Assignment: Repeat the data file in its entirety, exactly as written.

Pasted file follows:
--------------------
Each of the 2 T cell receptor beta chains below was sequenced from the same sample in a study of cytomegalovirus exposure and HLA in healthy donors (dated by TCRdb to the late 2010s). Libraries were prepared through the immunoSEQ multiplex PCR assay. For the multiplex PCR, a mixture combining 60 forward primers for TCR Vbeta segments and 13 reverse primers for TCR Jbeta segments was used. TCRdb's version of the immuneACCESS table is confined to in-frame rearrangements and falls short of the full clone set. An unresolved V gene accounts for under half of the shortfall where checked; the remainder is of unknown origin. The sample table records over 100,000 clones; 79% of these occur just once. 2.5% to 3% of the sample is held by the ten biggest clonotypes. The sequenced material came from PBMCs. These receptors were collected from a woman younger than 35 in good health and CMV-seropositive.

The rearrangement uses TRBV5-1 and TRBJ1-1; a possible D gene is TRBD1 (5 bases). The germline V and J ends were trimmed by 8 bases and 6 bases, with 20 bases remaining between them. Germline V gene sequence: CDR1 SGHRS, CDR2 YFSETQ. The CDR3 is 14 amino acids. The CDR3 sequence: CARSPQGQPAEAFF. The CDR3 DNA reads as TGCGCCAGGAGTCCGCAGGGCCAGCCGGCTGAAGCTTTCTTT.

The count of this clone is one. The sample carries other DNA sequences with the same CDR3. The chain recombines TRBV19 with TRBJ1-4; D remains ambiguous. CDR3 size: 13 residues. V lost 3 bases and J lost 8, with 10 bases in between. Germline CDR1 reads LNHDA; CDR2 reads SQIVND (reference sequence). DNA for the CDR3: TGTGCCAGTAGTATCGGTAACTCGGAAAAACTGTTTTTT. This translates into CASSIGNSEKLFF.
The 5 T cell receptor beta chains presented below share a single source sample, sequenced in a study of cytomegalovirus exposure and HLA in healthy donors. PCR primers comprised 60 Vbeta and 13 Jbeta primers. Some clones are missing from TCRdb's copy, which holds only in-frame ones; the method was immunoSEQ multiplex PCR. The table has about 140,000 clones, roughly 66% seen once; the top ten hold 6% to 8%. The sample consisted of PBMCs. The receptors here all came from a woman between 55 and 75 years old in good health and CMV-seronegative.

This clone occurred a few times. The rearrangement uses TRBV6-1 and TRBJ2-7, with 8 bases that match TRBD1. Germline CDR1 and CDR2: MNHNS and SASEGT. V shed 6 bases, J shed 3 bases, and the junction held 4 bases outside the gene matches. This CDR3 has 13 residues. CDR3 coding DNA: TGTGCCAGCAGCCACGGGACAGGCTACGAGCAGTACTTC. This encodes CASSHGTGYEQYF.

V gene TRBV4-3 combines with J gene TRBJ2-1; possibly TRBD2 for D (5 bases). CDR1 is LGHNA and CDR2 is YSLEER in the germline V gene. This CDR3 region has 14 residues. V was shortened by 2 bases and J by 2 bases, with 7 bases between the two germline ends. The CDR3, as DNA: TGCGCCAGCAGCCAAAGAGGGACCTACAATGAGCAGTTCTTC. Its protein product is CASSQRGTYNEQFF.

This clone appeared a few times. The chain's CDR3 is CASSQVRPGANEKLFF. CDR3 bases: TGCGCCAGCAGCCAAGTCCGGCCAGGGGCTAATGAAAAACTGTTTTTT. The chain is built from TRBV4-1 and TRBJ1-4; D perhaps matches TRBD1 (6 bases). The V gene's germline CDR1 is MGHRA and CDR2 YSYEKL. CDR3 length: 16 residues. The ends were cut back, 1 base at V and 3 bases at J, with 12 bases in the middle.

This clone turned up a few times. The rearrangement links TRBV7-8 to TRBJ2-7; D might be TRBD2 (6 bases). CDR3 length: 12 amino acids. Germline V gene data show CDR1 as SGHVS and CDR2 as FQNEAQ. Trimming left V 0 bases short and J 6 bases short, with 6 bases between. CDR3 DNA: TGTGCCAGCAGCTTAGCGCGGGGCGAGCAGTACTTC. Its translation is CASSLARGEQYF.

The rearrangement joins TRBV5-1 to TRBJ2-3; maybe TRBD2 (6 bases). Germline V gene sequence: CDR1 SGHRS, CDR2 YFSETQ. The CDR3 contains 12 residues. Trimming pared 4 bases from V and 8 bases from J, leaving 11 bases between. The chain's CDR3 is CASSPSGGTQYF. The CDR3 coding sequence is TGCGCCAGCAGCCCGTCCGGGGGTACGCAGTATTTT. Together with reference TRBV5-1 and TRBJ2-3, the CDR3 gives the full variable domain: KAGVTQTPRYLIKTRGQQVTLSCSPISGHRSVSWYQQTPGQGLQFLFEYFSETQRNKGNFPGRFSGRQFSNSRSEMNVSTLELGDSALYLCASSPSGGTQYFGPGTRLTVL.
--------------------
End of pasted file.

Each of the 2 T cell receptor beta chains below was sequenced from the same sample in a study of cytomegalovirus exposure and HLA in healthy donors (dated by TCRdb to the late 2010s). Libraries were prepared through the immunoSEQ multiplex PCR assay. For the multiplex PCR, a mixture combining 60 forward primers for TCR Vbeta segments and 13 reverse primers for TCR Jbeta segments was used. TCRdb's version of the immuneACCESS table is confined to in-frame rearrangements and falls short of the full clone set. An unresolved V gene accounts for under half of the shortfall where checked; the remainder is of unknown origin. The sample table records over 100,000 clones; 79% of these occur just once. 2.5% to 3% of the sample is held by the ten biggest clonotypes. The sequenced material came from PBMCs. These receptors were collected from a woman younger than 35 in good health and CMV-seropositive.

The rearrangement uses TRBV5-1 and TRBJ1-1; a possible D gene is TRBD1 (5 bases). The germline V and J ends were trimmed by 8 bases and 6 bases, with 20 bases remaining between them. Germline V gene sequence: CDR1 SGHRS, CDR2 YFSETQ. The CDR3 is 14 amino acids. The CDR3 sequence: CARSPQGQPAEAFF. The CDR3 DNA reads as TGCGCCAGGAGTCCGCAGGGCCAGCCGGCTGAAGCTTTCTTT.

The count of this clone is one. The sample carries other DNA sequences with the same CDR3. The chain recombines TRBV19 with TRBJ1-4; D remains ambiguous. CDR3 size: 13 residues. V lost 3 bases and J lost 8, with 10 bases in between. Germline CDR1 reads LNHDA; CDR2 reads SQIVND (reference sequence). DNA for the CDR3: TGTGCCAGTAGTATCGGTAACTCGGAAAAACTGTTTTTT. This translates into CASSIGNSEKLFF.
The 5 T cell receptor beta chains presented below share a single source sample, sequenced in a study of cytomegalovirus exposure and HLA in healthy donors. PCR primers comprised 60 Vbeta and 13 Jbeta primers. Some clones are missing from TCRdb's copy, which holds only in-frame ones; the method was immunoSEQ multiplex PCR. The table has about 140,000 clones, roughly 66% seen once; the top ten hold 6% to 8%. The sample consisted of PBMCs. The receptors here all came from a woman between 55 and 75 years old in good health and CMV-seronegative.

This clone occurred a few times. The rearrangement uses TRBV6-1 and TRBJ2-7, with 8 bases that match TRBD1. Germline CDR1 and CDR2: MNHNS and SASEGT. V shed 6 bases, J shed 3 bases, and the junction held 4 bases outside the gene matches. This CDR3 has 13 residues. CDR3 coding DNA: TGTGCCAGCAGCCACGGGACAGGCTACGAGCAGTACTTC. This encodes CASSHGTGYEQYF.

V gene TRBV4-3 combines with J gene TRBJ2-1; possibly TRBD2 for D (5 bases). CDR1 is LGHNA and CDR2 is YSLEER in the germline V gene. This CDR3 region has 14 residues. V was shortened by 2 bases and J by 2 bases, with 7 bases between the two germline ends. The CDR3, as DNA: TGCGCCAGCAGCCAAAGAGGGACCTACAATGAGCAGTTCTTC. Its protein product is CASSQRGTYNEQFF.

This clone appeared a few times. The chain's CDR3 is CASSQVRPGANEKLFF. CDR3 bases: TGCGCCAGCAGCCAAGTCCGGCCAGGGGCTAATGAAAAACTGTTTTTT. The chain is built from TRBV4-1 and TRBJ1-4; D perhaps matches TRBD1 (6 bases). The V gene's germline CDR1 is MGHRA and CDR2 YSYEKL. CDR3 length: 16 residues. The ends were cut back, 1 base at V and 3 bases at J, with 12 bases in the middle.

This clone turned up a few times. The rearrangement links TRBV7-8 to TRBJ2-7; D might be TRBD2 (6 bases). CDR3 length: 12 amino acids. Germline V gene data show CDR1 as SGHVS and CDR2 as FQNEAQ. Trimming left V 0 bases short and J 6 bases short, with 6 bases between. CDR3 DNA: TGTGCCAGCAGCTTAGCGCGGGGCGAGCAGTACTTC. Its translation is CASSLARGEQYF.

The rearrangement joins TRBV5-1 to TRBJ2-3; maybe TRBD2 (6 bases). Germline V gene sequence: CDR1 SGHRS, CDR2 YFSETQ. The CDR3 contains 12 residues. Trimming pared 4 bases from V and 8 bases from J, leaving 11 bases between. The chain's CDR3 is CASSPSGGTQYF. The CDR3 coding sequence is TGCGCCAGCAGCCCGTCCGGGGGTACGCAGTATTTT. Together with reference TRBV5-1 and TRBJ2-3, the CDR3 gives the full variable domain: KAGVTQTPRYLIKTRGQQVTLSCSPISGHRSVSWYQQTPGQGLQFLFEYFSETQRNKGNFPGRFSGRQFSNSRSEMNVSTLELGDSALYLCASSPSGGTQYFGPGTRLTVL.